On the other hand, voting by delegable proxy would allow the ruling coalition to reject more extreme MPs from the same nominal side of the political spectrum, as the system would not force them to negotiate with such members in the case where they hold the balance of power. Instead they could seek to form coalition with more MPs who represent mainstream voters. The voting public would not be stuck with any policy deals made during such negotiations, as politicians are always subject to the approval of their voter base. If a negotiation required MPs to vote for legislation that their own support base opposes, their support base would inevitably change their vote prior to the bill coming before parliament in sufficient numbers to withdraw power from the ruling coalition. This is because ultimately, it is the public that votes on each bill and each bill requires the support of the majority to pass.

Avoiding constitutional crisis

Voting the delegable proxy would avoid the problem of constitutional crisis, where the two houses of parliament are locked in a stalemate that cannot be resolved without fresh elections. It does this by allowing people to alter their vote to shift the balance of power as is necessary. If, for example, the upper house uses voting by delegable proxy, then the public could alter their vote for senators more willing to negotiate with executive government in the lower house in order to resolve the crisis. By allowing the senate to represent the will of the majority, it is also unlikely that the lower house would go against the will of the senate on an indefinite basis, as the senate would have the stronger mandate. As an added benefit, this would reduce the need for the governor general to intervene, allowing Australia to finally resolve the problem of having a foreigner as the technical head of state.


Voting by delegable proxy does not require compulsory or optional voting. It would work well under both systems, as it removes the problems associated with each.

For example, it removes the effort associated with compulsory voting by not requiring people to attend polling booths at regular intervals under compulsory voting. It also avoids the problem of voters who feel disenfranchised because none of the candidates on the ballot paper represent their views and who thus resent being forced to choose between a set of options that they reject. Voting by delegable proxy would result in MPs with a much wider range of views being represented in parliament.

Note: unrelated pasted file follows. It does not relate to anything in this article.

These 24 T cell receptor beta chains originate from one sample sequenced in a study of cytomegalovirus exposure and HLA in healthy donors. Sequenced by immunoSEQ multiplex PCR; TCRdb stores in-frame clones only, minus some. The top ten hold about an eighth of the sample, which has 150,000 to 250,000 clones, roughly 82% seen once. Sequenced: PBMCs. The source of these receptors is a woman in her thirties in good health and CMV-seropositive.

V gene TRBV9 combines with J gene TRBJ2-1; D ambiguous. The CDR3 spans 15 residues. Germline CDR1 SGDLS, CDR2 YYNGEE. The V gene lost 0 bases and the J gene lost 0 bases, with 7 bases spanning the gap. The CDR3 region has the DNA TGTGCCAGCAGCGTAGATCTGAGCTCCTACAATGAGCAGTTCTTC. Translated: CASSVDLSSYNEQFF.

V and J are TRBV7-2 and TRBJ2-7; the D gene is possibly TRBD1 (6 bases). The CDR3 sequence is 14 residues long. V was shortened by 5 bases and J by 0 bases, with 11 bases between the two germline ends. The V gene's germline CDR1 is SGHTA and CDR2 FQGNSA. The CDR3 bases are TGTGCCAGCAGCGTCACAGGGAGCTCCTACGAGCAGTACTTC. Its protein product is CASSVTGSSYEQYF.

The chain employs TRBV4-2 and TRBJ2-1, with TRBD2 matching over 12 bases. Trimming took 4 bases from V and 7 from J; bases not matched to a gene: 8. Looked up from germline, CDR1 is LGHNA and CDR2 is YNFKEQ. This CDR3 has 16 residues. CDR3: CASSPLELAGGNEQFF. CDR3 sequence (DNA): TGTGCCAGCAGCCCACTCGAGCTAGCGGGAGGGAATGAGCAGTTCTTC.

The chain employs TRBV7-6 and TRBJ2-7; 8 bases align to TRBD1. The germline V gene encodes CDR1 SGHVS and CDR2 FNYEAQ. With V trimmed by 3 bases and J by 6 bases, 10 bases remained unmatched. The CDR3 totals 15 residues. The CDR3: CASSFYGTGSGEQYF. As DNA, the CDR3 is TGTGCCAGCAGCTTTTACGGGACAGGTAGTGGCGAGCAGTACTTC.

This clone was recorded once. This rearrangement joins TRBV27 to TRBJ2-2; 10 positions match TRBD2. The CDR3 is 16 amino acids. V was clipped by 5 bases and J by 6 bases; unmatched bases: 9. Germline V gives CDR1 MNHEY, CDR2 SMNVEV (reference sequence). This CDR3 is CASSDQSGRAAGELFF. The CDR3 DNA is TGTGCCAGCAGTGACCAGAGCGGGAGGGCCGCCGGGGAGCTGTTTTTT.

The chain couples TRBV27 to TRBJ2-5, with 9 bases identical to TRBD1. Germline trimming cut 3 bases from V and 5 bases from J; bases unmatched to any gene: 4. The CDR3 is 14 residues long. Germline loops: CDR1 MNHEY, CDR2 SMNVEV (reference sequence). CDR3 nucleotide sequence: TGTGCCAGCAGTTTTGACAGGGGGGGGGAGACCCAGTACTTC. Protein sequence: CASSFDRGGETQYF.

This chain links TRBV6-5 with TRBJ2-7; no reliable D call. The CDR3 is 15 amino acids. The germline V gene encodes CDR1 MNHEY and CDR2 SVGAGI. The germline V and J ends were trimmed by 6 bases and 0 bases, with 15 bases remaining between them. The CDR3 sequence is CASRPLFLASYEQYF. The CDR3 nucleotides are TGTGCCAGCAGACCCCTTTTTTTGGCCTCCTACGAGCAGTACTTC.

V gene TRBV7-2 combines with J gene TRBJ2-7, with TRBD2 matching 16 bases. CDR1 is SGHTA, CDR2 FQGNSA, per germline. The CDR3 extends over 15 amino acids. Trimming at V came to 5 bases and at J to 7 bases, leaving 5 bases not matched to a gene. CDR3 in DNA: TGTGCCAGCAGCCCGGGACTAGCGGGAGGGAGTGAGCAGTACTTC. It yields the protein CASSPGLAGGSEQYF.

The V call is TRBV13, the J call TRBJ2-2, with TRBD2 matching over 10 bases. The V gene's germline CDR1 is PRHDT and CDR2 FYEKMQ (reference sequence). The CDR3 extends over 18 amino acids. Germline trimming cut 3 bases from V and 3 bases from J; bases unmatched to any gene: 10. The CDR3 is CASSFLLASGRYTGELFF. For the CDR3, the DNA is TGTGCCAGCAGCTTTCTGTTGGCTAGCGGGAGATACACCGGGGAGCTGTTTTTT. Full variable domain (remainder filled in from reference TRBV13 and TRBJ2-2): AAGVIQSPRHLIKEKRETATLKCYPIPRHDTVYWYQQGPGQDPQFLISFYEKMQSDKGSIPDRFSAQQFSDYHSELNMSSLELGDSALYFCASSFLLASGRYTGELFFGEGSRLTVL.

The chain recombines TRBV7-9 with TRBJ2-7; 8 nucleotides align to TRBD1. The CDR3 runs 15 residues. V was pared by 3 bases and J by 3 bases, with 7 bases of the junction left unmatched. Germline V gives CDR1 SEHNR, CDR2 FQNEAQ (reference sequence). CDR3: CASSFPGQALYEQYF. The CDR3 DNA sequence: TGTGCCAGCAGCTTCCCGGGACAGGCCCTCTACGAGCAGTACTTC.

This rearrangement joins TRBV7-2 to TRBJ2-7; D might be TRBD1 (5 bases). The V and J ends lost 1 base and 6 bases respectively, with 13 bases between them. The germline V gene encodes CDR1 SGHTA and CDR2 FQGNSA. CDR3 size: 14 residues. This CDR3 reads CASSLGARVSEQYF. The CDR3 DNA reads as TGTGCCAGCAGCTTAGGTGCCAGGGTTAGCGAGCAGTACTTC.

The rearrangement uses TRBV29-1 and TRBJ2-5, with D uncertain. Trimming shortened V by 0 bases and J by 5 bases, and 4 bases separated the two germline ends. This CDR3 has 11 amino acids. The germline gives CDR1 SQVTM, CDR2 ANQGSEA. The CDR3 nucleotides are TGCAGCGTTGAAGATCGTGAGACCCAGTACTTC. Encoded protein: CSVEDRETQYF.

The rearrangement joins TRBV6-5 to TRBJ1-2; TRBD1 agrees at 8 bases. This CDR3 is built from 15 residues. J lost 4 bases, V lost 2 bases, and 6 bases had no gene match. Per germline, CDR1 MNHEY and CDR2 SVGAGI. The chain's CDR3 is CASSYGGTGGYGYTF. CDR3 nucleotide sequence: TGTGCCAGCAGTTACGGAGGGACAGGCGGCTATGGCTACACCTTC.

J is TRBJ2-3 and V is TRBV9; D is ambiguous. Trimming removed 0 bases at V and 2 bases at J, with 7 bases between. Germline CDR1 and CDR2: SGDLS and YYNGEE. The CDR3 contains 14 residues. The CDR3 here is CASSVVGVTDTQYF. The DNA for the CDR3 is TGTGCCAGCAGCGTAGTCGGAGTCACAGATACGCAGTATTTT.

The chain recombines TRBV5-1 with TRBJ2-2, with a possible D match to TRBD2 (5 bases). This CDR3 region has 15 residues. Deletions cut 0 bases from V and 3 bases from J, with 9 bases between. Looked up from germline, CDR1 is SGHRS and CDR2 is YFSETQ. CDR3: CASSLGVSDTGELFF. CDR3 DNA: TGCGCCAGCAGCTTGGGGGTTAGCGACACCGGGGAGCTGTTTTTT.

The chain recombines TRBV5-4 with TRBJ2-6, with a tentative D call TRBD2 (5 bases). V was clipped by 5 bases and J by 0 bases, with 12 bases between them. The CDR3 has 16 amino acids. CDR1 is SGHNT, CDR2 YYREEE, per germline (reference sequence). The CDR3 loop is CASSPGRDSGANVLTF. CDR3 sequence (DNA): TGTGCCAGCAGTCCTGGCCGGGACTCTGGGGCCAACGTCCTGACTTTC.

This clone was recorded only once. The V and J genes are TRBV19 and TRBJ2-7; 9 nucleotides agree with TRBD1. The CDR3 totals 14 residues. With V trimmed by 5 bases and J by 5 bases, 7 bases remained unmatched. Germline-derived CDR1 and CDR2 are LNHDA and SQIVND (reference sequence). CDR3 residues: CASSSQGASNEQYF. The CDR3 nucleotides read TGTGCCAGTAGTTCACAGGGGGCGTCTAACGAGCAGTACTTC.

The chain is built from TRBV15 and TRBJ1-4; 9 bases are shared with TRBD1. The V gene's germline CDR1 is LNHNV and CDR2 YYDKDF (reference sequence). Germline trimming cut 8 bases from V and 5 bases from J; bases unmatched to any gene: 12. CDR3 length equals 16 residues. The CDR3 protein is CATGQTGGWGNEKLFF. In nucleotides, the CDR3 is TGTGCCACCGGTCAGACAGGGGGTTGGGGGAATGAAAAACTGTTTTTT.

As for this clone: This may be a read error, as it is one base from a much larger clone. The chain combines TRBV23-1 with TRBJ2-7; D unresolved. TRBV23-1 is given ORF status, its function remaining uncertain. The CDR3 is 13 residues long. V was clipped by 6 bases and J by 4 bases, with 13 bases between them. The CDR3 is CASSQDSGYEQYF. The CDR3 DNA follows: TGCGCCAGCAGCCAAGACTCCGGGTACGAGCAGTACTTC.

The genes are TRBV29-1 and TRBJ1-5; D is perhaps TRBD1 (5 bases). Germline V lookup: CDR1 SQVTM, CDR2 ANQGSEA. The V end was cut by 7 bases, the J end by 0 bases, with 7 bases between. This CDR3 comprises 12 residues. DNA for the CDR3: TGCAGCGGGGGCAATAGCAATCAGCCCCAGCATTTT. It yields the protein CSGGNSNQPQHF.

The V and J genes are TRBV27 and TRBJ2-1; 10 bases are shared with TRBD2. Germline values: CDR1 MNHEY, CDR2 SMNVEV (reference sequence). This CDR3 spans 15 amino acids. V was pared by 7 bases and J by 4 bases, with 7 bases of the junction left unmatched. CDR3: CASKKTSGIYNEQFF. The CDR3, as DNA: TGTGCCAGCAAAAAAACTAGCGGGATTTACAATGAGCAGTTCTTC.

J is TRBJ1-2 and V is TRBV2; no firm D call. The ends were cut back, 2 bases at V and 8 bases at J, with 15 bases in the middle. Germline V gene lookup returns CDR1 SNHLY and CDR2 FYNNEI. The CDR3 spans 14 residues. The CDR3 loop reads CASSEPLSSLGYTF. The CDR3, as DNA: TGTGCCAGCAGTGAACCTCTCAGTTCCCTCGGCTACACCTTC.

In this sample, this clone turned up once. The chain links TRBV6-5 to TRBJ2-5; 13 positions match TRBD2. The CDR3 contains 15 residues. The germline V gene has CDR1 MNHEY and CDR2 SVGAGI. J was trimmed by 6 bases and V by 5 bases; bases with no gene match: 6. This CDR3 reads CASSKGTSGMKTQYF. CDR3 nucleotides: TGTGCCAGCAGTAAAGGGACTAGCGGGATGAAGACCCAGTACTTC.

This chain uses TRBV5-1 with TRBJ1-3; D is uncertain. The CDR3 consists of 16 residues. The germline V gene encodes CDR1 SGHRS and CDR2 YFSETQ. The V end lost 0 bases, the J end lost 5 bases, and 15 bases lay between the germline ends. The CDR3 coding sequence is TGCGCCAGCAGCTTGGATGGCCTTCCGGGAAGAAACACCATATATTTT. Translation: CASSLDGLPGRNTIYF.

Likewise, voting by delegable proxy would reduce the problem of low voter under optional voting, by removing most of the reasons people feel disenfranchised and thus uninclined to vote under current system. As above, the system removes the burden associated with attending polling booths at regular intervals, allowing voters to cast their ballot when it suits them, at a time when they take an interest in current political issues. It permits less regular voting and makes it far more likely that there is a candidate available who represents a voter's views sufficiently well that recasting a vote is not necessary.

Given that the biggest advantage of voting by delegable proxy is that it requires majority support to rule, it would make sense to combine with compulsory voting, as optional voting undermines this goal to some extent.

Separating personality, corruption, deception etc from policy issues

By presenting multiple options to the public, voting by delegable proxy allows the public to punish MPs for misleading the public, for corruption and for other perceived weakness without being forced to vote against policies they support. Under our current system, a voter may support the policies of a party, but reject the behaviour of the party or its members. Given the reduced choice they are given at the ballot box, they are forced to choose between voicing their opinion on policy and voicing their opinion on the behaviour of politicians that is not directly related to policy. This allows politicians to get away with far more than they should.

Demanding ethical behaviour from politicians

In contrast, voting by delegable proxy allows the public to have a say on both policy and behaviour. By presenting far more choices, voters are more likely to find a candidate who they support both in terms of policy and ethics. Politicians who do the wrong thing will lose their support base without a need for a change in government or a change in government policy. Sufficient choice will be presented to the public so that only politicians who support the correct policy and also act appropriately will remain in parliament.

Criticisms of voting by delegable proxy

The most common criticism of voting by delegable proxy is that it gives too much power to minorities and leads to unstable government. However, by ultimately requiring majority support to pass any bill, the system actually places less power in the hands of minorities. Furthermore, given the increased choice available to voters, it is highly unlikely that voters would feel the need to alter their vote on a regular basis. Thus the ruling coalition is unlikely to change regularly. Rather than elections and personality politics, the main driver behind changes to the ruling coalition would be changing public views on major issues and the rise of major new problems that the public expect government to resolve. Additionally, by requiring majority support for a bill to pass, it is less likely that successive governments will remove legislation passed previously. From a democratic (majority rule) perspective, voting by delegable proxy would force the government to 'get it right the first time'.